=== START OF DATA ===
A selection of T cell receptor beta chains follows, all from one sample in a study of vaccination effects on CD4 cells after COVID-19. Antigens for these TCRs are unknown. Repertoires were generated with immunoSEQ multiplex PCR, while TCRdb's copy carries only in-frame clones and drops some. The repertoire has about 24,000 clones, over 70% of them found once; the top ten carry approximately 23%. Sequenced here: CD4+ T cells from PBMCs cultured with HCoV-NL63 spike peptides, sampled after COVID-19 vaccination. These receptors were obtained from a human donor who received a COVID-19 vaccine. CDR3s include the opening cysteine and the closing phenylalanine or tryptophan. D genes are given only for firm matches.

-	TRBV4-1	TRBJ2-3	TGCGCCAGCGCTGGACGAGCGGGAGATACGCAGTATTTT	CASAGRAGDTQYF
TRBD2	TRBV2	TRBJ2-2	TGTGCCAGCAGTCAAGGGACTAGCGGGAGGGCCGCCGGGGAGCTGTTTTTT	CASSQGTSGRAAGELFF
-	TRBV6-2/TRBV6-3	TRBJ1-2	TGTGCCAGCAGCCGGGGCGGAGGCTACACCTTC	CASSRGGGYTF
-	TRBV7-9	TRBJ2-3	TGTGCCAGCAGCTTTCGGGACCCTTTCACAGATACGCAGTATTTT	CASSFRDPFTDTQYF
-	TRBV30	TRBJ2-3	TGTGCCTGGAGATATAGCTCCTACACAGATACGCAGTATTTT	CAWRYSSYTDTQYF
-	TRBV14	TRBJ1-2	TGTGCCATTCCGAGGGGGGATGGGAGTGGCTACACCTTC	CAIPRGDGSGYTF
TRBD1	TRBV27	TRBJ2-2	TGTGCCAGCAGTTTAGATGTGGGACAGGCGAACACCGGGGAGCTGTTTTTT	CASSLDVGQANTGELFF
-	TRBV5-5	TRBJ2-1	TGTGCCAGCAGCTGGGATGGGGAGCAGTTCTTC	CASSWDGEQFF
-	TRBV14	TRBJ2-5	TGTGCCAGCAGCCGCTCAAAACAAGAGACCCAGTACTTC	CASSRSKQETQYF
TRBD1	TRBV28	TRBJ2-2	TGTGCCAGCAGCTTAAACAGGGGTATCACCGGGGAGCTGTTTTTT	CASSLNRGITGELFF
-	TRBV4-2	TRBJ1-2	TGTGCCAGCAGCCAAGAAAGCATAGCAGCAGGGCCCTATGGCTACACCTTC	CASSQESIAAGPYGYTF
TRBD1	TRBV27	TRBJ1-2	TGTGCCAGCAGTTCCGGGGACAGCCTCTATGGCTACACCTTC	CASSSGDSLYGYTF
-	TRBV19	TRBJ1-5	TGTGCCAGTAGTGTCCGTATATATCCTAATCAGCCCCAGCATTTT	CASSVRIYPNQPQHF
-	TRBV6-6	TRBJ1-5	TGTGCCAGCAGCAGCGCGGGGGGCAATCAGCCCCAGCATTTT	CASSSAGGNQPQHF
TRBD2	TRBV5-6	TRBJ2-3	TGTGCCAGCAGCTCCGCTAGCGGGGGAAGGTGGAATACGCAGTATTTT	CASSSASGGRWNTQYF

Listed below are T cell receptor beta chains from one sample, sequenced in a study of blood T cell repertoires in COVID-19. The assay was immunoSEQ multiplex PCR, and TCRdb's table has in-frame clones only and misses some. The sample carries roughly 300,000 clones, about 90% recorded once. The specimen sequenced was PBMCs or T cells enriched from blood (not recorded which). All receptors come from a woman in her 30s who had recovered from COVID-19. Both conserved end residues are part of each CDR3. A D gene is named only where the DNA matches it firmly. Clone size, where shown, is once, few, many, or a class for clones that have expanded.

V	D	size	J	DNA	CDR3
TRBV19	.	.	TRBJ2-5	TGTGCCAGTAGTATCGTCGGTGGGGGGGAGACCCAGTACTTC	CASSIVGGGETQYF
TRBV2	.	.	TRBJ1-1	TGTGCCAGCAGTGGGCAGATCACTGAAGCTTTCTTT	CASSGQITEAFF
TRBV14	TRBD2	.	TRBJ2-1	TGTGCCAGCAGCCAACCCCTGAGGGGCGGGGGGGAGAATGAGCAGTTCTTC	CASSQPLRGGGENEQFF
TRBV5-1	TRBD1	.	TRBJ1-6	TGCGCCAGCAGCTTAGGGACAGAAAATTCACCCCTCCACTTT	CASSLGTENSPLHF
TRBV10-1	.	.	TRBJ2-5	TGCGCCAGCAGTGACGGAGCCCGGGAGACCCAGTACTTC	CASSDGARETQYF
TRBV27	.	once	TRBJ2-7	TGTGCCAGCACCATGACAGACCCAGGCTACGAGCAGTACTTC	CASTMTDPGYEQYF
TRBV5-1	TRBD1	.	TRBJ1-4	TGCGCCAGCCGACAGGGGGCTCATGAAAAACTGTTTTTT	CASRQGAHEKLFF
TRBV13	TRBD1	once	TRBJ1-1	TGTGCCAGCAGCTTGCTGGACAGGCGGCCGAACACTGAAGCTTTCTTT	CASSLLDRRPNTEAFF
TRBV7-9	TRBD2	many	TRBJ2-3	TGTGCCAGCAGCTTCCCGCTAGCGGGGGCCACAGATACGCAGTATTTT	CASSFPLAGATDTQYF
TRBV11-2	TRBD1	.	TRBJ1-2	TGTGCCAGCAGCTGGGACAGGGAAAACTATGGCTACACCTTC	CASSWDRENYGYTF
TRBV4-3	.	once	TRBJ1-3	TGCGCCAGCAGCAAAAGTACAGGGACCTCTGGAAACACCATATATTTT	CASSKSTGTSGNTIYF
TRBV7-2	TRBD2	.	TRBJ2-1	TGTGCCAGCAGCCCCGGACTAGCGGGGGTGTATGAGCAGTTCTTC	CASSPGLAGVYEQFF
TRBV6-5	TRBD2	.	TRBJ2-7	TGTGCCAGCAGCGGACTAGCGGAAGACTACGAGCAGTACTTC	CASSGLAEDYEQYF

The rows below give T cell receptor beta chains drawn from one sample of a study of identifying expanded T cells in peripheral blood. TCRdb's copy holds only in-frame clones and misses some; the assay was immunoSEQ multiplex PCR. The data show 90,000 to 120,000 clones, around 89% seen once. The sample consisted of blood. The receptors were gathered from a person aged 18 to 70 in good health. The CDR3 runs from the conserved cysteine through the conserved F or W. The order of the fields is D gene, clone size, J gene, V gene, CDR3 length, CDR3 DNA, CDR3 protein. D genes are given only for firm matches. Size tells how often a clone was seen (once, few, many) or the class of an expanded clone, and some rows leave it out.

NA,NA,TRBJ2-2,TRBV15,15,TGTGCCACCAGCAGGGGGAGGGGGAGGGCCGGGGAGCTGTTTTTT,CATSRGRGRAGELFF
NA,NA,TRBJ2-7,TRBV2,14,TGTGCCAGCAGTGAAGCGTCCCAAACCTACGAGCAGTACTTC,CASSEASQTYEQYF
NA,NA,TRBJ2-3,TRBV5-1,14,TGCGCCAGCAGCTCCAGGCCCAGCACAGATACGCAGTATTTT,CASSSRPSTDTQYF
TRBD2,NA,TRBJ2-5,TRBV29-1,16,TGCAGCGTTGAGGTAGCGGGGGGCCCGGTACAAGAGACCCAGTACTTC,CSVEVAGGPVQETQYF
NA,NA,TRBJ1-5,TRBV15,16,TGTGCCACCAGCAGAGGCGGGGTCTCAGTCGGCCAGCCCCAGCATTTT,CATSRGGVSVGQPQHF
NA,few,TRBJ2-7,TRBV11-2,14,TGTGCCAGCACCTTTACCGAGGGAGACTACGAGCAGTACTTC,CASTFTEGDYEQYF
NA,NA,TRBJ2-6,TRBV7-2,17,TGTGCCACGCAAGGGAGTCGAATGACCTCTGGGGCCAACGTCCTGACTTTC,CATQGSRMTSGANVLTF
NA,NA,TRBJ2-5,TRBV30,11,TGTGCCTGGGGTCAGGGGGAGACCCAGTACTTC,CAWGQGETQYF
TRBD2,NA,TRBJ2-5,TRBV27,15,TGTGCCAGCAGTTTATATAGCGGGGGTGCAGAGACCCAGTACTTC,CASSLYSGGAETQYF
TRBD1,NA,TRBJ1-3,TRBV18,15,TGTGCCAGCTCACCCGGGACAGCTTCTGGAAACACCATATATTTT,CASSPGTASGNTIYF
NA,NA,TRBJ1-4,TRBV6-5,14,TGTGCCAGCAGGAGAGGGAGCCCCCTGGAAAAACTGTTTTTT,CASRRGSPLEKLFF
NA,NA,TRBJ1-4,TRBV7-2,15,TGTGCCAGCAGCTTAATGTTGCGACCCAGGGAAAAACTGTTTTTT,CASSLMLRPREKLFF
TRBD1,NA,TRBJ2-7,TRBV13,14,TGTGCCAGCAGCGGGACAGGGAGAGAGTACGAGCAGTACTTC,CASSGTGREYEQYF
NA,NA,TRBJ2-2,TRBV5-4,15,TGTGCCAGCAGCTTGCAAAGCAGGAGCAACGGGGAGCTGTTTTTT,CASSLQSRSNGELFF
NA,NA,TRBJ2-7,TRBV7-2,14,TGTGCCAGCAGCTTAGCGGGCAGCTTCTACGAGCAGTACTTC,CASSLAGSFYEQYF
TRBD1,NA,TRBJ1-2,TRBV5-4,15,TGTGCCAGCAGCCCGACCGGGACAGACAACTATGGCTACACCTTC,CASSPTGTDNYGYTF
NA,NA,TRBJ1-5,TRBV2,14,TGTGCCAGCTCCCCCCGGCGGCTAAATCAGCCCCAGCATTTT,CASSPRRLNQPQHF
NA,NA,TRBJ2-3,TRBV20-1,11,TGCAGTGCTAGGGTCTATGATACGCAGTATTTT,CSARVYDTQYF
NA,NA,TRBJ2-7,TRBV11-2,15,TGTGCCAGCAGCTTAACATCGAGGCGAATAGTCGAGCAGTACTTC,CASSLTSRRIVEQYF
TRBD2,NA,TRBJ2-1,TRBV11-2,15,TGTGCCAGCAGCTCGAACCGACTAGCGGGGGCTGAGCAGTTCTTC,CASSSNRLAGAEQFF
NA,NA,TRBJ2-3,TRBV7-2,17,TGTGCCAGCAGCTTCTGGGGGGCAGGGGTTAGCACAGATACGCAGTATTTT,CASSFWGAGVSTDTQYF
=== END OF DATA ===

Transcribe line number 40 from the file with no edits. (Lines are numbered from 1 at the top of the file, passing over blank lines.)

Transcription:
NA,NA,TRBJ2-5,TRBV30,11,TGTGCCTGGGGTCAGGGGGAGACCCAGTACTTC,CAWGQGETQYF